Does privatisation plan for police IT cross the thin blue line?

This has got to be one of the most bizarre ideas I've seen when it comes to a public service.

This has got to be one of the most bizarre ideas I've seen when it comes to a public service. We have become accustomed to the notion of private businesses being contracted to provide IT systems for public bodies but the suggestion that those companies should then be allowed to pay to be part of the agency that manages those contracts on behalf of the public is, frankly, almost beyond comprehension. Can it really be right for private companies working to provide police IT systems to own a stake in the business which manages the process? Wouldn't that potentially represent a significant conflict of interest?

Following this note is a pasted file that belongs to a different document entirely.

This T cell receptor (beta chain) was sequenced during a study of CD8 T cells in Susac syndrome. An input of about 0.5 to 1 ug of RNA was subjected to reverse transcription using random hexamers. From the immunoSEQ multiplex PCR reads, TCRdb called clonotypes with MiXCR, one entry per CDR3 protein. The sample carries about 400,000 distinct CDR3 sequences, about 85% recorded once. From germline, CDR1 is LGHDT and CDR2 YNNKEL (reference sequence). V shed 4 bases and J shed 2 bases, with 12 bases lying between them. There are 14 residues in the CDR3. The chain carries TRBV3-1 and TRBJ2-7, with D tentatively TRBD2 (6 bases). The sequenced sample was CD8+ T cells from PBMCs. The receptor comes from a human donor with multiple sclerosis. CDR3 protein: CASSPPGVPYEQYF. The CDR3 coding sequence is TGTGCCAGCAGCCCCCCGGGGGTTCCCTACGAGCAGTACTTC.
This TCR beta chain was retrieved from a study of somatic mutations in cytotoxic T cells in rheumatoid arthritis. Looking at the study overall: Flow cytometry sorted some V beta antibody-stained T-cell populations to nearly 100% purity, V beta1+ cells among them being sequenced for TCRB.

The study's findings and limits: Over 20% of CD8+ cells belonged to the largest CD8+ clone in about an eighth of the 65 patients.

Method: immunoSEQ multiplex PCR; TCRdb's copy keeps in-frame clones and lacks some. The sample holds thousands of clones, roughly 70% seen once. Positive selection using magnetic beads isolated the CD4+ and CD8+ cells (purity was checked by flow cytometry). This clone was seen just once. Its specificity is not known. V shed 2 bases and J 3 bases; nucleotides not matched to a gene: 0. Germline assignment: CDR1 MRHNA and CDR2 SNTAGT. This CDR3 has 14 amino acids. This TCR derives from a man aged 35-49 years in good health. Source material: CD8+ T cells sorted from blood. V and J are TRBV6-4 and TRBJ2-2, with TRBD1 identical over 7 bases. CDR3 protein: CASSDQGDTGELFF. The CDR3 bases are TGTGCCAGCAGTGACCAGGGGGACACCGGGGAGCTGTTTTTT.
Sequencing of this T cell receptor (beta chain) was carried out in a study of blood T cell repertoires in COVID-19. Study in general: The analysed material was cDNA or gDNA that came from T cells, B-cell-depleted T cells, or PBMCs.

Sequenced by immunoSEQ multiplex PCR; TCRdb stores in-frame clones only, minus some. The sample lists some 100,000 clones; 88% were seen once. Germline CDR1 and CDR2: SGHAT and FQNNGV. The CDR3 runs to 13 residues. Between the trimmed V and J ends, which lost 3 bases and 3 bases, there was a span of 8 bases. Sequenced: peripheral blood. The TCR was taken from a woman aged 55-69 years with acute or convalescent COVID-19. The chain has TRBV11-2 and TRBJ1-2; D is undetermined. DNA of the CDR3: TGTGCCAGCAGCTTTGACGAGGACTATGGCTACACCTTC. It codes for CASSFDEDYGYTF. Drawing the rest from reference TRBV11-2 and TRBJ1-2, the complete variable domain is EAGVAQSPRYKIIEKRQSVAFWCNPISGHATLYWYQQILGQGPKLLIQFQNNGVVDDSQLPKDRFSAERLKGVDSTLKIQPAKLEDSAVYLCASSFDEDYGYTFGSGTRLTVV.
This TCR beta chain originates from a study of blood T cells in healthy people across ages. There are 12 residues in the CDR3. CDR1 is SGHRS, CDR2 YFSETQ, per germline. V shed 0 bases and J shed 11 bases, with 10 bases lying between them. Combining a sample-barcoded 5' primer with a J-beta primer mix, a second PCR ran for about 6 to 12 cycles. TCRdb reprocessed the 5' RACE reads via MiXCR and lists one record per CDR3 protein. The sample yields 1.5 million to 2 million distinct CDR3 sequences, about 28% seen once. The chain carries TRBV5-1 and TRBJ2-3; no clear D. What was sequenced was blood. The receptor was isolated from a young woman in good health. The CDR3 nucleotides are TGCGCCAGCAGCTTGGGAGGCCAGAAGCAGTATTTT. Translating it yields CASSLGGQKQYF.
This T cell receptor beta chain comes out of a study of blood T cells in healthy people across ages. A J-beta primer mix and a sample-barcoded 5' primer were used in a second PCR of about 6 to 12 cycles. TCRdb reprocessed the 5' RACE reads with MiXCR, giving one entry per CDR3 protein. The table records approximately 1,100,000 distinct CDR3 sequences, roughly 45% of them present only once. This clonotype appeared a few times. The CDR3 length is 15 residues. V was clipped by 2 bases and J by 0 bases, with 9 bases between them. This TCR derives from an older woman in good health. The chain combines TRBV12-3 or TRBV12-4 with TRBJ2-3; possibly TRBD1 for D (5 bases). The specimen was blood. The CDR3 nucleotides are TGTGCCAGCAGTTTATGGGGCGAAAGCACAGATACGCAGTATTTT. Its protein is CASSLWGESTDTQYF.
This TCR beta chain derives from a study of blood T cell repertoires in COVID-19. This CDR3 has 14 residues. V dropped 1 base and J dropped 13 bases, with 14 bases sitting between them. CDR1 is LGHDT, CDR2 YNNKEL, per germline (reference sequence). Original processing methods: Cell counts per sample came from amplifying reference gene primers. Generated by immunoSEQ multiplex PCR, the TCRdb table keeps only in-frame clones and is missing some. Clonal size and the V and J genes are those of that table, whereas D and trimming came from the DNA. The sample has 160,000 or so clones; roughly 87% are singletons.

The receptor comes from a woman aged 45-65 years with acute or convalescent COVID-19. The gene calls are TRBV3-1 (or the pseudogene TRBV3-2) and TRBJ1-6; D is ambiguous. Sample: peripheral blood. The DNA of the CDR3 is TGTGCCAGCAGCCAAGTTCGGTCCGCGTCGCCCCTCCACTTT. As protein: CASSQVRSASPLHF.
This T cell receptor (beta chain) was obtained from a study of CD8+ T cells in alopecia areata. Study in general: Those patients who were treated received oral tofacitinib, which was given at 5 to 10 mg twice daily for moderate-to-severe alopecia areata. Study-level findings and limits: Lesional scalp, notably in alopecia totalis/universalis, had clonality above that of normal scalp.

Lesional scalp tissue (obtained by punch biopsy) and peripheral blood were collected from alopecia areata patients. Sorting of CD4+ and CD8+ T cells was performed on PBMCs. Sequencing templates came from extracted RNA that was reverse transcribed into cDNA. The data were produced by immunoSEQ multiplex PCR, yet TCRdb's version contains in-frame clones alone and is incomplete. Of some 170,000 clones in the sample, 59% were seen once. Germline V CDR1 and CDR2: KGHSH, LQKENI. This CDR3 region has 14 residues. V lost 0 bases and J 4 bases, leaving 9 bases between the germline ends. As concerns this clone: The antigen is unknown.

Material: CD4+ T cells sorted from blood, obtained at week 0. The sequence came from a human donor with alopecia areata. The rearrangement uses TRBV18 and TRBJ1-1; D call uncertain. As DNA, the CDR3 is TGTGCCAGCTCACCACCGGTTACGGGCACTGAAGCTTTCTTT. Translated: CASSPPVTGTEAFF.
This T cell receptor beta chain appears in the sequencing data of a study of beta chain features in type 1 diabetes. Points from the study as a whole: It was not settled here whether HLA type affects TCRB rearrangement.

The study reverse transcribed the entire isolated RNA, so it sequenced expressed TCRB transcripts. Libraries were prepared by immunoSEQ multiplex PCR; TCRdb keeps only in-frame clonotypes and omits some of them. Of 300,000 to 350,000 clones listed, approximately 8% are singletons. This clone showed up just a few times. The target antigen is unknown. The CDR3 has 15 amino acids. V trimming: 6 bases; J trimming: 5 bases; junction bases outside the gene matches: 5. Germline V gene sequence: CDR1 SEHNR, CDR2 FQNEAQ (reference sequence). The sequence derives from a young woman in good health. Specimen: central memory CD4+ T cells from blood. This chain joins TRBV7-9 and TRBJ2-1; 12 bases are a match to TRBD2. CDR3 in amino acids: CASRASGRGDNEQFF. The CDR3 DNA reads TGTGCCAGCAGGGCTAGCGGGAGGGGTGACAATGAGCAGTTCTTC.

Gordon Wasserman, a veteran of the Thatcher years, has been appointed to a Home Office board overseeing the creation of a private company to manage police IT. Yes, you did read that right. A private company to oversee police IT. Given the current furore over the News Of The World and the police, the timing seems a tad inopportune for an action which seems likely to loosen public oversight and control of police systems (which may extend to include what's stored on them, where it's stored and who accesses them).

I can't be the only one who sees something ironic in plans to privatise the National Police Improvement Agency (there's a name to conjure with), which manages the Police National Database (PND), the Ident fingerprint database and the auto-numberplate recognition data warehouse, being announced on the same day (4 July) as the News Of The World hacking scandal and details of payments to police for confidential information finally exploded into the public consciousness.

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